I wouldn't say that knees have noting to do with it. The way in which the compression rate goes from 1:1 to 10:1 or 30:1 make a difference in the limiter's character. If it went from 1:1 to max compression the instant you hit the threshold it would be a prickly device indeed.

8. ### fretlessrockSupporting Member

Aug 8, 2002
Connecticut
Iced,
Just another comment on your graphs. The first one shows what a 2:1 compressor curve look like if you had absolutely no compression below the threshold, and 2:1 the instant the signal reached the threshold. That is a very hard "knee". it is a good basic compression curve, but not a limiter.

The second one isn't representative of compression... at least not with respect to the threshold. It kinda looks like a gate! A gate reduces gain *until* the signal reaches a threshold, not after. Oh, the 80's! the drum sounds! The nausea....

In a limiter you would see the curve flatten out quickly around the threshold and basically flatline. The knee is the amount of curve. It makes a right angle turn at the threshold then it is again, a very hard knee.

I probably over emphasize the knee concept, but it is important to know that the compression is usually not instantaneous. Also, it often starts below the threshold, and that is a function of the knee.

Most of this only look interesting if you have a good signal generator and a oscilloscope or audio analyzer. That is actually fun for some folks, me included.

9. ### Ben ClarkeLiquidating to fund a new business. Buy My Gear!

Jan 6, 2005
Western NY
Well, a comp with input gain is pretty common, but what I was alluding to is a unit that is non-linear at low levels. Rare indeed. I have never used nor actually seen one. They do exist, pretty much in top end mastering suites, as far as I understand it.

I didn't mean to imply that the knee characteristic is unimportant to the sound; it's actually critical. I just meant that it's not a determinative factor in the distinction between compression and limiting.

I quite like the controlled overshoot available from an optical device hit hard, for example.

10. ### bongomaniaGold Supporting MemberCommercial User

Oct 17, 2005
PDX, OR
owner, OVNIFX and OVNILabs
From a practical consumer standpoint, some compressors are better at increasing sustain than others. One reviewer lumps compressor pedals into two camps: sustainers and squashers. Even though compression and limiting can be defined as practices, the actual circuits vary quite a bit in the way they handle your sound.

11. ### dunamis

Aug 2, 2004
Charlotte
Not trying to hi-jack the thread, but...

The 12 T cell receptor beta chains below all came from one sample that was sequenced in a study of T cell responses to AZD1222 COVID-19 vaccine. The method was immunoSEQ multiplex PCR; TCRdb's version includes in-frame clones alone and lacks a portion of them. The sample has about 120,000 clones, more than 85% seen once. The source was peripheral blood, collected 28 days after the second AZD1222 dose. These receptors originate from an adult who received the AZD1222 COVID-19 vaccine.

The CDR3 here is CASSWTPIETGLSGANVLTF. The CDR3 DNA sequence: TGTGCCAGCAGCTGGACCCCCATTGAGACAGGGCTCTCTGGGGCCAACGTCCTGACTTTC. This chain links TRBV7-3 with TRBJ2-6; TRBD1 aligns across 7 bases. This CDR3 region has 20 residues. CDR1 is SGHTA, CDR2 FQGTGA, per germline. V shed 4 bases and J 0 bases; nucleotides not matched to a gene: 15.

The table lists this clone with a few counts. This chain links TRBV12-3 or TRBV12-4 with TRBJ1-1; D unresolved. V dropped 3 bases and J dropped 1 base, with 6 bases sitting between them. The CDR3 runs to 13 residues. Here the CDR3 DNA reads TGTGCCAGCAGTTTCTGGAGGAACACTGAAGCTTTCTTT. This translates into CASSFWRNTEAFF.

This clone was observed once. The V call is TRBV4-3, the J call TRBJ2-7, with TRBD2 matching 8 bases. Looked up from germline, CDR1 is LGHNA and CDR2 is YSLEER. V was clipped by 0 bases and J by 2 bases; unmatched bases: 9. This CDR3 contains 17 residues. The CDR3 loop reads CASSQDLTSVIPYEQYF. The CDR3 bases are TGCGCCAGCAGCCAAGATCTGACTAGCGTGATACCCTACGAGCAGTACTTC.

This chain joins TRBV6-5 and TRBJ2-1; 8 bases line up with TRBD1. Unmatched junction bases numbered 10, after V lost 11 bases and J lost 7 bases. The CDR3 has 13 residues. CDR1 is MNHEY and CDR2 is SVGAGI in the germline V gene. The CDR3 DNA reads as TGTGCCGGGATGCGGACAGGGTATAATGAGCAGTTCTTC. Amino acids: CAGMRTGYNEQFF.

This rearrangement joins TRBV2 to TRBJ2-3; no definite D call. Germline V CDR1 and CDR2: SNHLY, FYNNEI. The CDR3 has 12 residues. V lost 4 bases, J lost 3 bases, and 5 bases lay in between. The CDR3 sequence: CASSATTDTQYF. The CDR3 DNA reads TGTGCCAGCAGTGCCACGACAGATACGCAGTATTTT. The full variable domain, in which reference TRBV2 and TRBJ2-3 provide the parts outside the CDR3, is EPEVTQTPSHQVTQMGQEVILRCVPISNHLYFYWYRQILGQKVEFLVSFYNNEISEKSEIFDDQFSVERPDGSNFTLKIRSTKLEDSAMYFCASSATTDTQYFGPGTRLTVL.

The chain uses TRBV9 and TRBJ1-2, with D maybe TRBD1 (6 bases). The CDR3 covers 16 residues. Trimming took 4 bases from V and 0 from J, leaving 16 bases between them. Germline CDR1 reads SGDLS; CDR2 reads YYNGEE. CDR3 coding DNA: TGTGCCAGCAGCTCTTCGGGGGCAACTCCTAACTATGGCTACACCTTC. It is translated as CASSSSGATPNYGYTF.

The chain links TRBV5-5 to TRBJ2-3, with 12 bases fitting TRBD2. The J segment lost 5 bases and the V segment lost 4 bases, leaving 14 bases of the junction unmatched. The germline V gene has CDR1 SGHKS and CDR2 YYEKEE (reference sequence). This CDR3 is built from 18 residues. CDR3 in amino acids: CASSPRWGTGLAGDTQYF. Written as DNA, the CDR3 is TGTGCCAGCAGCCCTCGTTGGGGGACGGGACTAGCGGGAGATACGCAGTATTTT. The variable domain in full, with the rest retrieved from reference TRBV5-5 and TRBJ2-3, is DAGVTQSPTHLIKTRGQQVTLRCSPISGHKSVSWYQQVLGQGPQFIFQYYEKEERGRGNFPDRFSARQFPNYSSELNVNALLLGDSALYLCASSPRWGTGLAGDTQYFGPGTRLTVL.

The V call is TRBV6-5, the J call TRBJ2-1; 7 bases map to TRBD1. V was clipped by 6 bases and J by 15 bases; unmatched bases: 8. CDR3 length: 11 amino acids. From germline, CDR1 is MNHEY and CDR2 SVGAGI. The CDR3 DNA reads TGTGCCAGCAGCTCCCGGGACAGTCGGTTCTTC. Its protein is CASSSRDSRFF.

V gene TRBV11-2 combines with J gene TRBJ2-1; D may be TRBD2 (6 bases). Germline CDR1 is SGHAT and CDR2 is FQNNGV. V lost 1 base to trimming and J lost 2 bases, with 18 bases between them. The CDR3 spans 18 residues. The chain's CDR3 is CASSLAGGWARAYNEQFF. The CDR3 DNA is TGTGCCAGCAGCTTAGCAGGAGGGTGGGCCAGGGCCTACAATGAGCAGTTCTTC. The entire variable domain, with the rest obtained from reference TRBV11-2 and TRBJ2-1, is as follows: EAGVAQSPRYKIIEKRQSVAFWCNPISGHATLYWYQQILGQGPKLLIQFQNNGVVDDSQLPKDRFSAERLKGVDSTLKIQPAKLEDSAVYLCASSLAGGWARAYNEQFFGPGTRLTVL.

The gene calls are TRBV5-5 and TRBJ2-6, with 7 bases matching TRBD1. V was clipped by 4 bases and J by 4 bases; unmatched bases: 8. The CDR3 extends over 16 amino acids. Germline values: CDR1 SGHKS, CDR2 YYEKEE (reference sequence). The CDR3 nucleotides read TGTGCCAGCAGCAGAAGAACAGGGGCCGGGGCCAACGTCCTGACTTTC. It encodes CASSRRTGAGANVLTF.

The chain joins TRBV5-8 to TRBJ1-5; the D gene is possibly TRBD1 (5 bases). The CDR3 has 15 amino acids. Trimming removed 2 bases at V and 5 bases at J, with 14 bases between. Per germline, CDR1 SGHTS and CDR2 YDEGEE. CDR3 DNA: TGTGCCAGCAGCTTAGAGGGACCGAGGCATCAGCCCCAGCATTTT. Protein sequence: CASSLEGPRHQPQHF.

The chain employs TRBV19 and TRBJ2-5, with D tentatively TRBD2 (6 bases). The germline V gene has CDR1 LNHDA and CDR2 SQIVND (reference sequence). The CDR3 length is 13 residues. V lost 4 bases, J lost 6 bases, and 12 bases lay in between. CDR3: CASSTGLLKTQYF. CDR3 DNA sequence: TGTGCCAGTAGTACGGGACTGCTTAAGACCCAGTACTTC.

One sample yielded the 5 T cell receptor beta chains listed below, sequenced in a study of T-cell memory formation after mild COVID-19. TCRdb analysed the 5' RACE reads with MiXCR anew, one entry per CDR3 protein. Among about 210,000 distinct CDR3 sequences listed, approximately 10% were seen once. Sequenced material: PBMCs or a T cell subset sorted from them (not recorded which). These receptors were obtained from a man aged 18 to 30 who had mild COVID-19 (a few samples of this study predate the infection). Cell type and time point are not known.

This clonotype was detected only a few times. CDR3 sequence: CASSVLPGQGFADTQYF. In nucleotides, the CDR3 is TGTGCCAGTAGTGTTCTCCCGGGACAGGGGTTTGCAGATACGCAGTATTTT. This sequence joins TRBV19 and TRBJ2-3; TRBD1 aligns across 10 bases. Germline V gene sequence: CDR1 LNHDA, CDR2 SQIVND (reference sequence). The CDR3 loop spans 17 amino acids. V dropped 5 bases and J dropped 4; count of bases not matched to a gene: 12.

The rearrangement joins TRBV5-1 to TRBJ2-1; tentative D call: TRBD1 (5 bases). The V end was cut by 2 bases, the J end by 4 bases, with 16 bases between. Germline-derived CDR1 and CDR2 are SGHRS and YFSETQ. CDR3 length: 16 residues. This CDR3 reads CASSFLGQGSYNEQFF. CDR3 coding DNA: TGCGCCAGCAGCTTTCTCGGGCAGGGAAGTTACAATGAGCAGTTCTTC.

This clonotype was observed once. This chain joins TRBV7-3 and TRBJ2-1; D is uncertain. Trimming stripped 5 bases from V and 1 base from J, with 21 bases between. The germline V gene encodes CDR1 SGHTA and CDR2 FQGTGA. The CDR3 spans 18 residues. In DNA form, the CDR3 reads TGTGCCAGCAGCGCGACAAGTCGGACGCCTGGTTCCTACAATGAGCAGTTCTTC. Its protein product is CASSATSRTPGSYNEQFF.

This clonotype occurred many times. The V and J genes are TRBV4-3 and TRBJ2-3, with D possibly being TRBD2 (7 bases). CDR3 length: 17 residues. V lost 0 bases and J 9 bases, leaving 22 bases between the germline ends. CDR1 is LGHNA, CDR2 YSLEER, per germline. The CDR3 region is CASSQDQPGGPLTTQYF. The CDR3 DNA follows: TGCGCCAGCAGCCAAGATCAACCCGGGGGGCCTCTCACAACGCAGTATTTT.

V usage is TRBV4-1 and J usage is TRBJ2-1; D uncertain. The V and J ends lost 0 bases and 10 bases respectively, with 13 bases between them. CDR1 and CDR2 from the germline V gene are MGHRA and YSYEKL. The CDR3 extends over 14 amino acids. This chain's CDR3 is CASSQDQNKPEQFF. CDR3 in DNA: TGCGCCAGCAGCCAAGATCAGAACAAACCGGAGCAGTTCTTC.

What about leveling amplifiers? How do they differ from the limiters and compressors discussed above? Are there applications that favor an LA over a compressor?

Thanks!

12. ### niftydog

Jun 23, 2005
Canberra, Australia
Wo, nelly!

Speaking only of "pure" audio processing elements here - text book descriptions ok;

compressors only attenuate gain above a threshold, they do not boost gain at all (except for output gain compensation or "make up gain.")

expanders only boost gain below a threshold, they do not attenuate (except for output gain compensation.)

(Put the two together and you can no longer call the resulting device one or the other. It becomes a compander, which will boost below a threshold and attenuate above a threshold.)

Limiters are compressors, just with extreme ratio settings. A "brick wall" limiter has an infinite compression ratio, that is to say the signal theoretically never goes beyond the threshold level.

Soft knee refers to the response of the compressor to a change in input gain.

A normal hard knee compressor starts compressing immediately above the threshold and applies it's compression ratio absolutely linearly (ie; equally to all input signals above the threshold.)

A soft knee compressor "eases" into it's set compression ratio around the point of the threshold. It's less noticeable or "smoother" or more natural than hard knee.

Now, levelling amplifiers are a combination of several devices; limiters, AGCs (automatic gain correction), expanders and so on (depending on the manufacturer I guess.) They are like a compander, but more refined. Essentially you set a "target" output level, and it does whatever it can to achieve that output level within the limits placed on it by the finer controls and parameters that you can set. So, theoretically it can indefinitely maintain a constant average output level, but that doesn't necessarily sound good.

Leveling amps are used in my job to feed the sound reinforcement chain in the Australian Parliamentary chambers. They replaced the companders that were doing the job previously. I've not heard of anyone using one with bass, but it does peak my interest!

13. ### bongomaniaGold Supporting MemberCommercial User

Oct 17, 2005
PDX, OR
owner, OVNIFX and OVNILabs
Careful, keep those peaks under control!

14. ### niftydog

Jun 23, 2005
Canberra, Australia
ba domp tish!